1965 Lotus Elan series III

   The Lotus Type 26 design “Elan” was the replacement for the pretty, but unreliable and expensive to produce, Elite. Series 1 Elan production ran from 1962 to 1964 when the evolutionary series 2 Elan or type 36 design started production. Four series eventually were sold before the model ceased production in 1973, the 2+2 ceased in 1974. Lotus' '62-'74 model Elans were the highest produced Lotus design ever. The Elan name was resurrected in 1989 for the Type M100 design which was produced until 1995.

   The car had a revolutionary steel backbone chassis with a sexy glass-fibre roadster body mounted on it. Designer Ron Hickman was being pressured to get the new car up and running as soon as possible but the process of identifying and strengthening the appropriate areas of a Fibreglass chassis unit took time. His answer to the problem was to do away with the full fibreglass body/chassis and simply mount the body on a backbone which handled the suspension and power unit and drive train. By adding full independent suspension by twin A-arms with coil springs and dampers at the front and the famous Chapman Strut at the rear the Elan set new standards for handling with a comfortable soft ride.

   Colin Chapman's “more from less" minimum weight design philosophy was embodied in the Elan which weighed in at 1,500lb, or 680kg for those in the modern world. Launched in October 1962 at the Earls Court Motor Show this lightweight aerodynamic sports car from the renowned F1 constructor was well ahead of it's time. Ferraris were still fitted with live rear axles and Porsche wouldn't offer disk brakes all round for another two years!

   Elans had a DOHC 1557cc engine, rack and pinion steering and 4-wheel independent suspension with disc brakes all round. Harry Mundy was responsible for the "Lotus Twin Cam" engine which was developed from a Ford 4-cylinder unit from the pre-cross-flow era that was common at the time on Ford Cortinas and Escorts. An alloy chain driven twin-cam, two valve, head by Cosworth gave the engine an output of 105hp. This performance was enough to propel the Elan from standing to 60mph in 7.1sec's and cover a quarter-mile in 15.7sec's. Top speed was upwards of 100mph. A BRM tuned head was also available later to further boost output.

   These cars were available factory built or, for a while, as customer assembled kit form. From 1963 a hardtop was offered and from 1965 the series 3 (Type 45) Elan was available in a seductive Fixed Head Coupé style. This was followed up in early 1966 with a Drop Head Coupé. This series had a more refined specification, like full window frames to improve weather protection and even electric windows and head restraints. A special equipment (SE) version also went on sale with increased horsepower and knock-off wheels. Lotus stretched the design to add a +2 version, the type 50, to create a more family friendly version of a sports car that was now attracting attention on the racing tracks courtesy of the type26R and type36R racing versions of the Elan.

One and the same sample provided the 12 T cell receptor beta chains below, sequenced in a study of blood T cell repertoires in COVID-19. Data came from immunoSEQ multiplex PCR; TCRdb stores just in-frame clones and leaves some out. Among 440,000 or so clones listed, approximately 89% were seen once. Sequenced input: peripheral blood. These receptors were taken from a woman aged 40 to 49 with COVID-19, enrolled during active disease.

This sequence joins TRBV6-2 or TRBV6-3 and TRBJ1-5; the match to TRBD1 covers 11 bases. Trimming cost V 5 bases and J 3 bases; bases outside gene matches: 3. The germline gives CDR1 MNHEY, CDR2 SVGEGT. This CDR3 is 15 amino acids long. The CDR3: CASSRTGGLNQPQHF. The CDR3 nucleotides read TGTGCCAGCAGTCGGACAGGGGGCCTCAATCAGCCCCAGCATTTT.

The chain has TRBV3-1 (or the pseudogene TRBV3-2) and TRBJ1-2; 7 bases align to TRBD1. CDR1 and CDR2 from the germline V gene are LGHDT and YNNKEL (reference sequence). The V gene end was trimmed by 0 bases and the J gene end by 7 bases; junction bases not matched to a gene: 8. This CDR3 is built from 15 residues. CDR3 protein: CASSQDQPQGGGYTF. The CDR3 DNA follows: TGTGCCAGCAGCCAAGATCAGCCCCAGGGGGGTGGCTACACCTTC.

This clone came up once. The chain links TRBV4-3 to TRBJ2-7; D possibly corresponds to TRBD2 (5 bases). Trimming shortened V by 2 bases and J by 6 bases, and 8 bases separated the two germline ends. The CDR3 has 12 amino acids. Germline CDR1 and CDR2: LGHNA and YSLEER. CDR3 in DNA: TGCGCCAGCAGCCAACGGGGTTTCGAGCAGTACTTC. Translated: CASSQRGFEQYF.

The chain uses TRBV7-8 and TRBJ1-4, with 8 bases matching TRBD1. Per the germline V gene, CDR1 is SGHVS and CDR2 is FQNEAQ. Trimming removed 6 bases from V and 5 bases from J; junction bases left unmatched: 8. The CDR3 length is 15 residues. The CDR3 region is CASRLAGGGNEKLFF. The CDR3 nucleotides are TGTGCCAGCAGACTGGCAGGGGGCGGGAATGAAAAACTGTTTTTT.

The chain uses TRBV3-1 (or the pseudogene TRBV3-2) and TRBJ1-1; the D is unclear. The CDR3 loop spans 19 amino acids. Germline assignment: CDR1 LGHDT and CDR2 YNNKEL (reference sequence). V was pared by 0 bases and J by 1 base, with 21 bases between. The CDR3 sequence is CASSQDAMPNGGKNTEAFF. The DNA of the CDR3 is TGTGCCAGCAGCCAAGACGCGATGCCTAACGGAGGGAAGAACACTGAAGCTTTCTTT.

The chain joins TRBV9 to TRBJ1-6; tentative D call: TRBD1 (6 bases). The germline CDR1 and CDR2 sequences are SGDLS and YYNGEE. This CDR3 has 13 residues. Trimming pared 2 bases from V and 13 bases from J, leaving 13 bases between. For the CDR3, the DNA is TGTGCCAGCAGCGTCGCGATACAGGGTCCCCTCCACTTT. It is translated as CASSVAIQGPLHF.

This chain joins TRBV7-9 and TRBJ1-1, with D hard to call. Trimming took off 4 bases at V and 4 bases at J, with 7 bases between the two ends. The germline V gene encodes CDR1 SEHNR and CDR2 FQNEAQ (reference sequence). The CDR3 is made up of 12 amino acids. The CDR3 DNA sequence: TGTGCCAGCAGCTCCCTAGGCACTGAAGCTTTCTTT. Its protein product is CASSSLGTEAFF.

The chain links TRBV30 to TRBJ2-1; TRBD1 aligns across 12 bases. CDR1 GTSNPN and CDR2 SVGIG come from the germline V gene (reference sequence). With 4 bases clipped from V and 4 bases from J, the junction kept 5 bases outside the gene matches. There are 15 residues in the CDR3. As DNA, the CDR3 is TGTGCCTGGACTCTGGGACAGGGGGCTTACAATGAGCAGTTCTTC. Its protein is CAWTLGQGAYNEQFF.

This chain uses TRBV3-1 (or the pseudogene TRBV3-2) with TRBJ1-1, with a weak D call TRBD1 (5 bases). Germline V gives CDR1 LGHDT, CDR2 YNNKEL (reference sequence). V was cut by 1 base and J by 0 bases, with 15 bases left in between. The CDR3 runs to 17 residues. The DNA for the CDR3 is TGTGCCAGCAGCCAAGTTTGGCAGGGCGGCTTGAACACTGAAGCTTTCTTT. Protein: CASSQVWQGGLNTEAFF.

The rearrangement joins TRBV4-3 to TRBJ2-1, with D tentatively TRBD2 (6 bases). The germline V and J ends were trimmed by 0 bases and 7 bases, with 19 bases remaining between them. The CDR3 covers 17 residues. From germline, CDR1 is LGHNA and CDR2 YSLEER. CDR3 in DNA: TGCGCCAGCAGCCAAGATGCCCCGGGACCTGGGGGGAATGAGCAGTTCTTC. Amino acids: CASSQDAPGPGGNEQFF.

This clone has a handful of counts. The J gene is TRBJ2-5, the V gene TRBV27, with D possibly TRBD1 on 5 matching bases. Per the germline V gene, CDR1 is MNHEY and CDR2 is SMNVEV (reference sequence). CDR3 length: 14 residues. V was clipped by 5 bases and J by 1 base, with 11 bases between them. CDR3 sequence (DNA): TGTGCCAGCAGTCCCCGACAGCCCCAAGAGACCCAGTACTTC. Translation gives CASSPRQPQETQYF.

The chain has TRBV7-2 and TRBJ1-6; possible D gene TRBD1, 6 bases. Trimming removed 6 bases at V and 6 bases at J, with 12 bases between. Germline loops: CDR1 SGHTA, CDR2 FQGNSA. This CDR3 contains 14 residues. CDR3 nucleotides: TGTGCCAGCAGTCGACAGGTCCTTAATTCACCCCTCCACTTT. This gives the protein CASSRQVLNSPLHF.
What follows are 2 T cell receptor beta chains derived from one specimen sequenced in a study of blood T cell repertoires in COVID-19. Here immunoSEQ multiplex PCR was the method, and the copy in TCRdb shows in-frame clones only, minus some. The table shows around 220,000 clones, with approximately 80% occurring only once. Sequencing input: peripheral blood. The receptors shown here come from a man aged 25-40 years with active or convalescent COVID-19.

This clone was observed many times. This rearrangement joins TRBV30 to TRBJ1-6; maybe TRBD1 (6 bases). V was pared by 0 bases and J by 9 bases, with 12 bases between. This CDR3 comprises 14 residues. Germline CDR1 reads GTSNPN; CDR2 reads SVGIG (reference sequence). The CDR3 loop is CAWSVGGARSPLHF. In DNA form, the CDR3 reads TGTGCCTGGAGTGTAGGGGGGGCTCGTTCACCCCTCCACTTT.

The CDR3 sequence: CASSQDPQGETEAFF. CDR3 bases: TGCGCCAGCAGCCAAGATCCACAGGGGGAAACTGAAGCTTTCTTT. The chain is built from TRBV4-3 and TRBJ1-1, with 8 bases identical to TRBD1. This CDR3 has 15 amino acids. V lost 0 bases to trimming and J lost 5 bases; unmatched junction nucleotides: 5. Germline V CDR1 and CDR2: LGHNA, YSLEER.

The Series four model was sold from 1968 and featured Dell'Orto carburettors, requiring a power bulge in the bonnet, engine power output was boosted to 126hp. The series four cars also had flared wheel arches and the later versions in the 1970s could be seen in eye catching two-tone colour schemes, most notably a red and white version that reflected the F1 Gold Leaf Team Lotus livery. The 1971 to '73 production runs also had a five gearbox to give another aspect to their sportiness.

   The Lotus Elan had impressive performance and is still often put forward as the benchmark for sportscar handling. So much so that Sports Car International placed the Elan in 6th place on their 2004 list of the top sports cars of the 1960s and Gordon Murray, designer the McLaren F1 supercar, apparently commented that his only disappointment with the McLaren F1 was that he couldn't give it the near perfect steering of the Lotus Elan.

   Equally impressive is that the Elan suffers little from wind buffeting and has enough boot space to carry sufficient luggage for a proper trip away from home. The Elan is so beautiful, exciting and practical that it a firm favourite with collectors and was the inspiration for Mazda's M5 Miata who extensively evaluated the humble little British car.

   Total production of Elans between 1963 to 1972 is thought to be as high as 12,224 although this number is questioned by some and might actually be as low as 9,569.

1/24th scale kit.
Built by Rod.

   Gunze Sangyo kit # G-183:1200 was released in in the early 1990s and is a typical example of the companies ability to produce good detail levels with straight forward, practical assembly. The kit can be built as an open roadster of the hard top as a clear roof and rear window part is included in the kit. Gunze also made the most of the body moulds by producing five versions of the car using different decals and additional parts. The three “high tech” kits are particularly collectible and build into stunning models ("High Tech" includes metal and photo etched parts for the engine & chassis).

   GUNZE SANGYO 1/24 scale Elan kits

Lotus Elan S3 kit # G-183:1200

Lotus Elan S3 26R kit # G-363 

Lotus Elan S3 High Tech kit # G-229

Lotus Elan S3 High Tech BRM kit # G-521

Lotus Elan S3 High Tech fhc kit # G-514

   Rod built the model in April 2001 straight from the box. It is sprayed painted using Halfords acrylic car spray paint cans with Revell and Citadel acrylic paints being used for the detail painting. Citadel ink washes were also used to help give depth and reality to the interior.